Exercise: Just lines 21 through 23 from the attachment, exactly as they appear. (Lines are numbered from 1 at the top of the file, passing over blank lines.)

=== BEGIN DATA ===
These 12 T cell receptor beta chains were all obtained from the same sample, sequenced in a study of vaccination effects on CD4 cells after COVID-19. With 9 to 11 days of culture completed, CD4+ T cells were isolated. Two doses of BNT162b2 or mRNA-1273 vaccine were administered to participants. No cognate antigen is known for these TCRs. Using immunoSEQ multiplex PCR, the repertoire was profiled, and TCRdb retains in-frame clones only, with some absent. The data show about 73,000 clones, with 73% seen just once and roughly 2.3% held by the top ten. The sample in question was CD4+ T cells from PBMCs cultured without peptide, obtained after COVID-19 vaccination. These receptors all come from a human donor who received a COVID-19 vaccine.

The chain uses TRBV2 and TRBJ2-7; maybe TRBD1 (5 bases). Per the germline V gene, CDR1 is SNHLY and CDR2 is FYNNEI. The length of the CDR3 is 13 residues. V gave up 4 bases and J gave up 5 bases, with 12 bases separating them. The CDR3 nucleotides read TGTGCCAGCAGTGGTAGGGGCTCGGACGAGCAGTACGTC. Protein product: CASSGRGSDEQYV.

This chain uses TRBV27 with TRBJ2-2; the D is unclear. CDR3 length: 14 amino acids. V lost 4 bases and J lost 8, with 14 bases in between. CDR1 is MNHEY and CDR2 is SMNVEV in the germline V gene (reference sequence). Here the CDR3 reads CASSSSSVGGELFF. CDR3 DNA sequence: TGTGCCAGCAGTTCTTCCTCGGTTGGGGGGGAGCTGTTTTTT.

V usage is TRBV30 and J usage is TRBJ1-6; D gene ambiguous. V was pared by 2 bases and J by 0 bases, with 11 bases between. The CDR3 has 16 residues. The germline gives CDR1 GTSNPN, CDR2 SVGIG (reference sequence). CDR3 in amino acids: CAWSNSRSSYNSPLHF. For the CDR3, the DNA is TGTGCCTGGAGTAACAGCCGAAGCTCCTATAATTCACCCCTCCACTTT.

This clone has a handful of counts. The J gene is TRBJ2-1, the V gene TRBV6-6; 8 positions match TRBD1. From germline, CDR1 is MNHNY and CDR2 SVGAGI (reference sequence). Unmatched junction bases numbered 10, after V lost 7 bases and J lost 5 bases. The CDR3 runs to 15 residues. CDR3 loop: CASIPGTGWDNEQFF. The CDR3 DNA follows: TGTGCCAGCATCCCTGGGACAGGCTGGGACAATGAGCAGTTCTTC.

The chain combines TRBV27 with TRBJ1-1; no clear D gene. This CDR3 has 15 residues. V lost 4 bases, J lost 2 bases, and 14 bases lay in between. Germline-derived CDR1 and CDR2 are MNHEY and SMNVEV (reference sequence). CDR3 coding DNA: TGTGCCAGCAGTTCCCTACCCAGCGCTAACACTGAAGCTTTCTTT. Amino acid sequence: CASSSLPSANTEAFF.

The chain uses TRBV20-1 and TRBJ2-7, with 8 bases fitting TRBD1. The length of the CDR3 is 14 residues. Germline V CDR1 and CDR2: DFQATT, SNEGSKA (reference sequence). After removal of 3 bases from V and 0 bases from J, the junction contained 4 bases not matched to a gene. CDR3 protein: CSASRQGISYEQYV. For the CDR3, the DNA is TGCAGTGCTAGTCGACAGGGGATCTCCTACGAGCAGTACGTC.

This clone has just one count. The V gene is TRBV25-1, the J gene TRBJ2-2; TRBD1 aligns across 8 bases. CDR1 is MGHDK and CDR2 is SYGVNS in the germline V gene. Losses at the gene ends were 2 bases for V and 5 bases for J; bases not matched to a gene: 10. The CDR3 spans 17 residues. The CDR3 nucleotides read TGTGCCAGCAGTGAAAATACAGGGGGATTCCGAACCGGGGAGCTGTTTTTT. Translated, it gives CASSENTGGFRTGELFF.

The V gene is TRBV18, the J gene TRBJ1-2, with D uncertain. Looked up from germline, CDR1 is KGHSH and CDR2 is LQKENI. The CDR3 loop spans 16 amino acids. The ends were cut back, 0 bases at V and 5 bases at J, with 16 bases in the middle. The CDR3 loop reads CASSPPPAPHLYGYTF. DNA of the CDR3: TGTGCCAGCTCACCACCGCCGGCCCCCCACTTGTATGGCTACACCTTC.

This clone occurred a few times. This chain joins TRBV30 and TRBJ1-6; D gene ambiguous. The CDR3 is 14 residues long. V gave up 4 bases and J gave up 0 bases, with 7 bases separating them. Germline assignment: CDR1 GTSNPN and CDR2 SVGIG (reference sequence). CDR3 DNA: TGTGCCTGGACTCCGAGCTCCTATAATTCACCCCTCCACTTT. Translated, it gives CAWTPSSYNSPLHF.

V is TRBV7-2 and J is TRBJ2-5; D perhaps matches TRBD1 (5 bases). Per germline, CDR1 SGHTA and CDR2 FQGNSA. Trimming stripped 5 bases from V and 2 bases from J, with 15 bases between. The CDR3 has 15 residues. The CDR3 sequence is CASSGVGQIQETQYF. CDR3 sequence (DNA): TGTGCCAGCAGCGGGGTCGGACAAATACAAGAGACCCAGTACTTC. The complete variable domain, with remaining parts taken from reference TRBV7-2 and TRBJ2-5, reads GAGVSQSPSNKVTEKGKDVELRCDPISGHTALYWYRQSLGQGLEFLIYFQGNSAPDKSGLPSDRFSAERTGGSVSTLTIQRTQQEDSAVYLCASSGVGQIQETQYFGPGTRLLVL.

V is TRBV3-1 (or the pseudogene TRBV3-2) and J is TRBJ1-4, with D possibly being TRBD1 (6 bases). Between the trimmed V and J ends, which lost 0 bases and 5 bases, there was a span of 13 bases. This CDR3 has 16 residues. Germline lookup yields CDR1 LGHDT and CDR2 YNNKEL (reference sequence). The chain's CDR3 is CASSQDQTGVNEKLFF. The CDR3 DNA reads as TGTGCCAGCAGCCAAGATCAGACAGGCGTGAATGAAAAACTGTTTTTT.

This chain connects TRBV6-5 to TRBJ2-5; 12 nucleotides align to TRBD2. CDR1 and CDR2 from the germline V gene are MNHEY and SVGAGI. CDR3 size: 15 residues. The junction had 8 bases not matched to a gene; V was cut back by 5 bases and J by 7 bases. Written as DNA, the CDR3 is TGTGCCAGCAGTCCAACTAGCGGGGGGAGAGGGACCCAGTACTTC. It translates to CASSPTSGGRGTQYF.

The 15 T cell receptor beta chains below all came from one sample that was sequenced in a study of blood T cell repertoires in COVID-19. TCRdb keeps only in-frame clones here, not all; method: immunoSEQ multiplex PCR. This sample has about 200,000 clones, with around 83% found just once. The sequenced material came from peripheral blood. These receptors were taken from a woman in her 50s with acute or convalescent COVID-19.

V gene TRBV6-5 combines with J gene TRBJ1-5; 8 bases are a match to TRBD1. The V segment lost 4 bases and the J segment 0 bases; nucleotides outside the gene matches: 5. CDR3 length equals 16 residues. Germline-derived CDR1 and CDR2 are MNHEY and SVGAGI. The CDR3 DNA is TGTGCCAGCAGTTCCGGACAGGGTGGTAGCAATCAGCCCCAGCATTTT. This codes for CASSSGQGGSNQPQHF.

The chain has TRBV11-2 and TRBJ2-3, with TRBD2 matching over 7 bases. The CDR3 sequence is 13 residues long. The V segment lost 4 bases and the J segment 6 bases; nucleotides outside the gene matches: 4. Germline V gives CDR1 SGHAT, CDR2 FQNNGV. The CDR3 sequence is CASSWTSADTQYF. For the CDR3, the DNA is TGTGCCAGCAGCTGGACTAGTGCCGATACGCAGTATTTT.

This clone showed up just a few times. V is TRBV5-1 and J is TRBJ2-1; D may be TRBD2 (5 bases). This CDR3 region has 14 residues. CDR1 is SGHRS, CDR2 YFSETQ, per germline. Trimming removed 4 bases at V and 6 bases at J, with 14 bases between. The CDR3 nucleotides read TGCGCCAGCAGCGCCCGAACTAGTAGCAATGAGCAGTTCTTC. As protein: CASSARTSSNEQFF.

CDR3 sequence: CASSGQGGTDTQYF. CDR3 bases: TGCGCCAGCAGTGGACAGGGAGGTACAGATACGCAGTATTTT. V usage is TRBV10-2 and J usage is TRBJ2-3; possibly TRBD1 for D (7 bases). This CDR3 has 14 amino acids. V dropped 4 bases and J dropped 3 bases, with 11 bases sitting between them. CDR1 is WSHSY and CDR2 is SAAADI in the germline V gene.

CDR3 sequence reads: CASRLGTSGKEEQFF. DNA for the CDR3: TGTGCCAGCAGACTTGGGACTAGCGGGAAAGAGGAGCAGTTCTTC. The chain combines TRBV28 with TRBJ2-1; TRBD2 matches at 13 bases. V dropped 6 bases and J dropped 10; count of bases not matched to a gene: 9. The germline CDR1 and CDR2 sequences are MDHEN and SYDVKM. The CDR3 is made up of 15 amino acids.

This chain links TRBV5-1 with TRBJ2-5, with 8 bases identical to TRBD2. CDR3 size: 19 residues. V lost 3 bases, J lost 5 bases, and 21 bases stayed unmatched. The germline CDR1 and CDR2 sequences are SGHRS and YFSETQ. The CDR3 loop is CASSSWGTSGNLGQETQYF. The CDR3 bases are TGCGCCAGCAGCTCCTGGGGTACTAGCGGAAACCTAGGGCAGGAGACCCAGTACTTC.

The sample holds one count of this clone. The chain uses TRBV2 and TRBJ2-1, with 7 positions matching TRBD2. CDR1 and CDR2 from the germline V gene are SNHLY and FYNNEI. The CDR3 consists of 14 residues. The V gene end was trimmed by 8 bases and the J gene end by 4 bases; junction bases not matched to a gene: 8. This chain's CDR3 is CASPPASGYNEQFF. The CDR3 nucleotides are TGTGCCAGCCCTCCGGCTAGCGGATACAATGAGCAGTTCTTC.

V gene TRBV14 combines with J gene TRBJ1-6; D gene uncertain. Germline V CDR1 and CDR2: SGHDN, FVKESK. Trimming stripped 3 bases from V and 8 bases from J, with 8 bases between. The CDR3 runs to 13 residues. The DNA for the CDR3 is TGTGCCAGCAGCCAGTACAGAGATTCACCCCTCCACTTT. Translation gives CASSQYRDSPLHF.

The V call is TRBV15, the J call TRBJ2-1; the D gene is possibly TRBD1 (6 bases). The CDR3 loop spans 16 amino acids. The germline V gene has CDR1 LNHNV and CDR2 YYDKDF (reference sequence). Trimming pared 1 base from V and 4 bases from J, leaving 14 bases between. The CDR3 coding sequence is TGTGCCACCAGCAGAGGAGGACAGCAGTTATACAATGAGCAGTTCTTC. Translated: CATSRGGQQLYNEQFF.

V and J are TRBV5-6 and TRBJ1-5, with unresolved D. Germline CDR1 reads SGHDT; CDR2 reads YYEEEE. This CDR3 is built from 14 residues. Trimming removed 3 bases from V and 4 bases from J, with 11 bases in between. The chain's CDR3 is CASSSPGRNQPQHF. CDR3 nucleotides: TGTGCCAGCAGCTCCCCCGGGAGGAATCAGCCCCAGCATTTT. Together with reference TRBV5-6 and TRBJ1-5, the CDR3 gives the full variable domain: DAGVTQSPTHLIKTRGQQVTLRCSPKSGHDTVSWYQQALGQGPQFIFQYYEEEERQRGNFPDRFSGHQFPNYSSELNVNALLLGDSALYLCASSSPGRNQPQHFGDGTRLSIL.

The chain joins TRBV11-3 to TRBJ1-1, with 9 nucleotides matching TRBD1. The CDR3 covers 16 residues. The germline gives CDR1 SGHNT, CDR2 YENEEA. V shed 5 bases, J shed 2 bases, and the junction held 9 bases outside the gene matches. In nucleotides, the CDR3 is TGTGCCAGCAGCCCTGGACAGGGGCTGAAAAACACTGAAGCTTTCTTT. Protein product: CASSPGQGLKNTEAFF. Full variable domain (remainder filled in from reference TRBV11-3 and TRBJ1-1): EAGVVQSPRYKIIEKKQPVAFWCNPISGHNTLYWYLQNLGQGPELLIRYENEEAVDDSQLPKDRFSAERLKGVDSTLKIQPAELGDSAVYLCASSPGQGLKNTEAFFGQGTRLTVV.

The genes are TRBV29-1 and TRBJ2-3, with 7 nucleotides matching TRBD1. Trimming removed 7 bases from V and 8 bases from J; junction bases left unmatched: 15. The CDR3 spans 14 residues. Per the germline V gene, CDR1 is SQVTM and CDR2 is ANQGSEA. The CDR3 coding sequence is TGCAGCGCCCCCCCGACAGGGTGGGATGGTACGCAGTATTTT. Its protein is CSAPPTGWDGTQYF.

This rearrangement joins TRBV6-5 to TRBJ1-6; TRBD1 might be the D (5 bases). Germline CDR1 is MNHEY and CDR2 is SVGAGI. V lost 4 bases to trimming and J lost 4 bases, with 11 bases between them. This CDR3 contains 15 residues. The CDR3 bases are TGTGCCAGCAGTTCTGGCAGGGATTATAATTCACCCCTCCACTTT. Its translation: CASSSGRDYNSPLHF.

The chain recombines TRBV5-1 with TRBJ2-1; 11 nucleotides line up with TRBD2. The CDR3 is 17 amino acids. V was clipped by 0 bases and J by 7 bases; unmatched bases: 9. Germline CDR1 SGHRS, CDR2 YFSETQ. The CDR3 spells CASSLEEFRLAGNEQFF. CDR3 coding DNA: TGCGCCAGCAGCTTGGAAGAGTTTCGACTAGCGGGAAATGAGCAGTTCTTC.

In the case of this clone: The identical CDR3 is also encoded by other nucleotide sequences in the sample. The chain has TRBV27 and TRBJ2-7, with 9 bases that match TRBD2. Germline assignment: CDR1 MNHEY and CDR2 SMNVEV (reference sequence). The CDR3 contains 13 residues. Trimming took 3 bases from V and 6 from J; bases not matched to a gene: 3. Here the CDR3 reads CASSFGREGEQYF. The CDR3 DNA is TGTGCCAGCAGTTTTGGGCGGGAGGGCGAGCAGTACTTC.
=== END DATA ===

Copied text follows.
The sample holds one count of this clone. The chain uses TRBV2 and TRBJ2-1, with 7 positions matching TRBD2. CDR1 and CDR2 from the germline V gene are SNHLY and FYNNEI. The CDR3 consists of 14 residues. The V gene end was trimmed by 8 bases and the J gene end by 4 bases; junction bases not matched to a gene: 8. This chain's CDR3 is CASPPASGYNEQFF. The CDR3 nucleotides are TGTGCCAGCCCTCCGGCTAGCGGATACAATGAGCAGTTCTTC.

V gene TRBV14 combines with J gene TRBJ1-6; D gene uncertain. Germline V CDR1 and CDR2: SGHDN, FVKESK. Trimming stripped 3 bases from V and 8 bases from J, with 8 bases between. The CDR3 runs to 13 residues. The DNA for the CDR3 is TGTGCCAGCAGCCAGTACAGAGATTCACCCCTCCACTTT. Translation gives CASSQYRDSPLHF.

The V call is TRBV15, the J call TRBJ2-1; the D gene is possibly TRBD1 (6 bases). The CDR3 loop spans 16 amino acids. The germline V gene has CDR1 LNHNV and CDR2 YYDKDF (reference sequence). Trimming pared 1 base from V and 4 bases from J, leaving 14 bases between. The CDR3 coding sequence is TGTGCCACCAGCAGAGGAGGACAGCAGTTATACAATGAGCAGTTCTTC. Translated: CATSRGGQQLYNEQFF.